With Cancer Care, The U.S. Spends More, But Gets More
By now it's hardly news that the U.S. spends more than every other industrialized country on health care. But a new study suggests that at least when it comes to cancer care, Americans may actually be getting decent value.
The study, in April issue of the policy journal Health Affairs, isn't the first to suggest that U.S. patients do better than their European counterparts when it comes to surviving most types of cancer. Other studies have shown that the U.S. approves cancer drugs faster than most nations across the pond.
But this study, by researchers from the University of Chicago and the University of Southern California and partially funded by the cancer drugmaker Bristol-Myers Squibb, actually attempted to quantify what the U.S. gets for the additional money it spends.
And what it found is that for most types of solid tumor cancers, particularly breast and prostate cancer, even after considering the higher costs, U.S. patients experienced greater survival gains than patients in Europe.
And those costs did grow. Between 1983 and 1999, the period covered by the study, U.S. spending on cancer care grew 49 percent (in 2010 dollars). By comparison, spending in the 10 European countries included in the study grew by 16 percent. But for patients diagnosed between 1995 and 1999, average survival from time of diagnosis in the U.S. was 11.1 years, while in Europe it was 9.3 years.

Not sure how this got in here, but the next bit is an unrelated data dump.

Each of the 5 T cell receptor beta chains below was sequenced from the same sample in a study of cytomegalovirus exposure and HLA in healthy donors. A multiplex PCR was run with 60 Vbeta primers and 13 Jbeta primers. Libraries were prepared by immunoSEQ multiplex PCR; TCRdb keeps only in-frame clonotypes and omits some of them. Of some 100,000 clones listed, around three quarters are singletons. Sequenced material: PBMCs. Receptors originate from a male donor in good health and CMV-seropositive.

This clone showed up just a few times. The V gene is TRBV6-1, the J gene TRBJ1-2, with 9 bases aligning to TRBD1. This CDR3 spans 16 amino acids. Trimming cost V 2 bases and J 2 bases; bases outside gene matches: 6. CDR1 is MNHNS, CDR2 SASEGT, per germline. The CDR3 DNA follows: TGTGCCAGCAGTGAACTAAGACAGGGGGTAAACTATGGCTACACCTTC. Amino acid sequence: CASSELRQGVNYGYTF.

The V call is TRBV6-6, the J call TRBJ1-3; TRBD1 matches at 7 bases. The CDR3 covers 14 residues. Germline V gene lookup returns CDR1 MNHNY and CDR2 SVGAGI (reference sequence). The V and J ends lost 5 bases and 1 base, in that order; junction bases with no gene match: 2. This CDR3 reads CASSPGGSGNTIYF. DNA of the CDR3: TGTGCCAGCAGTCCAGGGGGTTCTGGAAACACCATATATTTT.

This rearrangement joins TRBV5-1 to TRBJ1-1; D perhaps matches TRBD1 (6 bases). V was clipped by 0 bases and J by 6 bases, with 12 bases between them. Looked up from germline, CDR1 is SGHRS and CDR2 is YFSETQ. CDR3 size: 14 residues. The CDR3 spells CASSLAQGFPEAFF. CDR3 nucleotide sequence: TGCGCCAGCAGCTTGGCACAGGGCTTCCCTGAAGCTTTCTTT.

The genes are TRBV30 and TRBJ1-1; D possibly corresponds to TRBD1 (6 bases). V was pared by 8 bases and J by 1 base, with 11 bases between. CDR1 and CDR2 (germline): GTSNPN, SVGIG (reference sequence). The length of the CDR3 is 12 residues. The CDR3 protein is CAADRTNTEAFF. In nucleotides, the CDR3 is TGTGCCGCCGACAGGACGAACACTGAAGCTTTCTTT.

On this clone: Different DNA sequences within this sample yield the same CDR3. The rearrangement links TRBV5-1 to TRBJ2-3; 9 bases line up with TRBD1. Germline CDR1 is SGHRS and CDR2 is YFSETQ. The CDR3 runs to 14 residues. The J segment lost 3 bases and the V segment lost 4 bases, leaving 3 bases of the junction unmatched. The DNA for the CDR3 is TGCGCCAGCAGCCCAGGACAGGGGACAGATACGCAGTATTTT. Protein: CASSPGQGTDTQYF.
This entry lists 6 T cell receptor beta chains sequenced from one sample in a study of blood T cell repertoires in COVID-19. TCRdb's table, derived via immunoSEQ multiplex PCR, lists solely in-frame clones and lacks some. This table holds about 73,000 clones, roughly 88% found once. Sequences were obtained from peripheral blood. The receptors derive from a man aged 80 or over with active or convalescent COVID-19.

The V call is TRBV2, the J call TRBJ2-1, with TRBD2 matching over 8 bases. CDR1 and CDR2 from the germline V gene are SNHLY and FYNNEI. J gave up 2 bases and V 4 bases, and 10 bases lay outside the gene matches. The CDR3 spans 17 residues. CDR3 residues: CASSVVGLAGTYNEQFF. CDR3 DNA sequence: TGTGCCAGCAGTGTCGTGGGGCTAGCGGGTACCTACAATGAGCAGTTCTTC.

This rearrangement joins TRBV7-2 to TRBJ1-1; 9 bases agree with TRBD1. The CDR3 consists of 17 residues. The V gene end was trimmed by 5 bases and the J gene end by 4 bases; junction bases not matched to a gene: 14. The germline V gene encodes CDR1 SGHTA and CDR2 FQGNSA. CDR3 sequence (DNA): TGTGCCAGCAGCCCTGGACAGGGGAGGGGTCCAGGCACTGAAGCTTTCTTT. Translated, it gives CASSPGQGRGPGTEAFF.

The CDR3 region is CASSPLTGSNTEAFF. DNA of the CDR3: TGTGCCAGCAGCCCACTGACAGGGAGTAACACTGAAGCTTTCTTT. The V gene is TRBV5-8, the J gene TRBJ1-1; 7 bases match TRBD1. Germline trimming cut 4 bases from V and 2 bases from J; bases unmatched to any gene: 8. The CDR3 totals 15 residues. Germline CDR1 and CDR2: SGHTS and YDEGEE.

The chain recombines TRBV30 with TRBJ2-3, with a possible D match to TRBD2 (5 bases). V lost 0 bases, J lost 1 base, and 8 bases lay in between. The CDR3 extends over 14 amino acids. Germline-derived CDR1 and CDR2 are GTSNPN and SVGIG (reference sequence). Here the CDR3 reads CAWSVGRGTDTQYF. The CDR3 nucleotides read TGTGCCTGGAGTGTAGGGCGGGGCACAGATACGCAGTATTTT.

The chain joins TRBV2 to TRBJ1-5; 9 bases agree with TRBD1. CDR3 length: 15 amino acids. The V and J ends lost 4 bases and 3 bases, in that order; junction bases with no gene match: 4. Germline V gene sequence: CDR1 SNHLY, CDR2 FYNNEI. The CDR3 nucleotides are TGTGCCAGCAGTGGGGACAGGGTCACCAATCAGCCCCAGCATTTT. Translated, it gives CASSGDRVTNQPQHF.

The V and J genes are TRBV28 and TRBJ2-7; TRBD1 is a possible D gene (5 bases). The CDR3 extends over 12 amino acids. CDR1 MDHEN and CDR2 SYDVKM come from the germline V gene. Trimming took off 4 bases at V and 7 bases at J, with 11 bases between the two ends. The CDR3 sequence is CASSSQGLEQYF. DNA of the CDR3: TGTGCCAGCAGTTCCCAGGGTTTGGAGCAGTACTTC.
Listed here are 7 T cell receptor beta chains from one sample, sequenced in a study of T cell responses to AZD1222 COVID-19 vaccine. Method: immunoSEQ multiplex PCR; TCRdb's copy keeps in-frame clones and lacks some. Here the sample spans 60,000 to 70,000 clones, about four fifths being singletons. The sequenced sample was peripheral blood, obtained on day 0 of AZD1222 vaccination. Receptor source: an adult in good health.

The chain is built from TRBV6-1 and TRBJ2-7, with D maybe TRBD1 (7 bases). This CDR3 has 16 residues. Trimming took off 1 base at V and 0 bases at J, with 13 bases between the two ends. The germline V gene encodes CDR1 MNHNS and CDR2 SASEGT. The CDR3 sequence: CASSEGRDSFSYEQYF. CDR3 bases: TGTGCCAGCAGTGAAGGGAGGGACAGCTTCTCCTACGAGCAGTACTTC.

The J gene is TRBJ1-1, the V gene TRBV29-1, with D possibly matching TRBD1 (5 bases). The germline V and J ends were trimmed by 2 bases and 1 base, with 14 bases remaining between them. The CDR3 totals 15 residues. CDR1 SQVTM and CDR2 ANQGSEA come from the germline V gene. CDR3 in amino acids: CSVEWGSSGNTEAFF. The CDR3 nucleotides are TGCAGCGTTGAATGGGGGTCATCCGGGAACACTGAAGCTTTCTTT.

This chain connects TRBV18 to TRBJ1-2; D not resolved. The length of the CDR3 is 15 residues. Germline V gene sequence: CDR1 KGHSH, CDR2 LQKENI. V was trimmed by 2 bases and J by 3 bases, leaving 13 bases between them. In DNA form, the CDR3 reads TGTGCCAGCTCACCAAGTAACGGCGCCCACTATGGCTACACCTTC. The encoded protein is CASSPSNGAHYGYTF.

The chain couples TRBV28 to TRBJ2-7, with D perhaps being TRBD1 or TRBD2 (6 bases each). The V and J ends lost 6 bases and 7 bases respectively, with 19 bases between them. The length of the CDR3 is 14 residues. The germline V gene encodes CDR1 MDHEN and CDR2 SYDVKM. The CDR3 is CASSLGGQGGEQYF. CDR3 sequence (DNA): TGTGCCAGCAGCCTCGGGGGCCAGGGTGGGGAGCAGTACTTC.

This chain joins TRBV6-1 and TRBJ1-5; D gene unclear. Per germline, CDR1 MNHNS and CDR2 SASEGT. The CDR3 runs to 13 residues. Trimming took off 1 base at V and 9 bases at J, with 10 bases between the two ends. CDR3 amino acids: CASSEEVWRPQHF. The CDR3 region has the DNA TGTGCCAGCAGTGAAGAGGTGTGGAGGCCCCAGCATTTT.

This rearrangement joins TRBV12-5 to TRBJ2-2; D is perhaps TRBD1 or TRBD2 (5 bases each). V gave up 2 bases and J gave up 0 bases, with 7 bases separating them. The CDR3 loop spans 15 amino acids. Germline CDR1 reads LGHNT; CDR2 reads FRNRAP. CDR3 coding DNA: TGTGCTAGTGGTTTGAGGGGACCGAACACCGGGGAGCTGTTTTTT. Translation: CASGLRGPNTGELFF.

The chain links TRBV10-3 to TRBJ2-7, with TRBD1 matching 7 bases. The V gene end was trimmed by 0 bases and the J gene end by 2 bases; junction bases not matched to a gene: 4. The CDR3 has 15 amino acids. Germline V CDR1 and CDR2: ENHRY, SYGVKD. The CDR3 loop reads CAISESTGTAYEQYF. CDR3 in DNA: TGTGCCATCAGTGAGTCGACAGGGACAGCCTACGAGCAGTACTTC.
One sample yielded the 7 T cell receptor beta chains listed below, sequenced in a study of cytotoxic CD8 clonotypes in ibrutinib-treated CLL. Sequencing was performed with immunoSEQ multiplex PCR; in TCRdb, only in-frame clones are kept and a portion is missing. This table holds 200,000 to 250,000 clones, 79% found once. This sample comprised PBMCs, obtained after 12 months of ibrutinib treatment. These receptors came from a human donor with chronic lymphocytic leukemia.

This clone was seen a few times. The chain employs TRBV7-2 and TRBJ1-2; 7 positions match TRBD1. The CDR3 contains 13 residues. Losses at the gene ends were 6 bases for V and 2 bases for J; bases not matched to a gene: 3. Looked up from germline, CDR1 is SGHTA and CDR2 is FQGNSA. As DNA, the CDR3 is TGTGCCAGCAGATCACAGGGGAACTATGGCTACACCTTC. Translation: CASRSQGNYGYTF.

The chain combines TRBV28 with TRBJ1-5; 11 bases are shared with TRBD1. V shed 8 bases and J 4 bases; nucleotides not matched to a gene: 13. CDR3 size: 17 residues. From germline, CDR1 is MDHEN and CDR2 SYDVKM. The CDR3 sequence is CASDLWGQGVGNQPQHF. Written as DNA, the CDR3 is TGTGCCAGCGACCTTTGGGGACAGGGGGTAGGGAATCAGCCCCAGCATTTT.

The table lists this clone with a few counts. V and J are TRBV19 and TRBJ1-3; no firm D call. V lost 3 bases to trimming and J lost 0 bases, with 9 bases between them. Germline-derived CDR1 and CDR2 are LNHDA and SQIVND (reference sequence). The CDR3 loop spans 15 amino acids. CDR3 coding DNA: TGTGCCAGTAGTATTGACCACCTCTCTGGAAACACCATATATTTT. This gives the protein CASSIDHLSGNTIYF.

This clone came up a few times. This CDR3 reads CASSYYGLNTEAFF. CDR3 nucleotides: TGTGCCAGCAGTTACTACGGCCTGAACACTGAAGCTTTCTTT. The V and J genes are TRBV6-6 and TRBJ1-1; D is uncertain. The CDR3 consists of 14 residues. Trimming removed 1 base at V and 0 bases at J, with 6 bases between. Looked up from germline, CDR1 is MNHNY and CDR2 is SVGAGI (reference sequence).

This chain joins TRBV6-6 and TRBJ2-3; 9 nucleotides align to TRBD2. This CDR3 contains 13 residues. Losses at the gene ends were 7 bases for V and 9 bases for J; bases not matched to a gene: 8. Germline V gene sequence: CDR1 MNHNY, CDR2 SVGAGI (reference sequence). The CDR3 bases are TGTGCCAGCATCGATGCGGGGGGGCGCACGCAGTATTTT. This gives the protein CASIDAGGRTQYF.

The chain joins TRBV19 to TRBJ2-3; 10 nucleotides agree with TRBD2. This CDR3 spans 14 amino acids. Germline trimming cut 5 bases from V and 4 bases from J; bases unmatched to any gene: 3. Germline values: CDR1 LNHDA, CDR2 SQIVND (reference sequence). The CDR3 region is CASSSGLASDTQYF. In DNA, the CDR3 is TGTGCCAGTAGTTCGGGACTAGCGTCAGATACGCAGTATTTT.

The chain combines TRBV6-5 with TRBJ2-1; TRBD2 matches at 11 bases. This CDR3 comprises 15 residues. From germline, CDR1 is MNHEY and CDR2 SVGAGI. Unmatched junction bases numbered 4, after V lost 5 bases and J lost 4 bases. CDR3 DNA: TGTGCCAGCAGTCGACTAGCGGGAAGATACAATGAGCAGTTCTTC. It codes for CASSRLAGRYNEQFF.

"Using conservative market estimates of the value of a statistical life, this study presented evidence that U.S. cancer survival gains are worth more than the corresponding growth in the cost of U.S. cancer care according to the most recent data available for analysis," the study's authors wrote.
There are some significant caveats, of course. One is that that "most recent data" ends in 1999. And, they note, "important changes in cancer care have occurred in the past ten years, including the introduction of expensive new drug treatment and increased use of diagnostic imaging."
So, the authors point out, it will take still more research to determine if today's increased spending is still worth it, and what specific aspects of cancer care are driving the U.S.'s improved survival rates.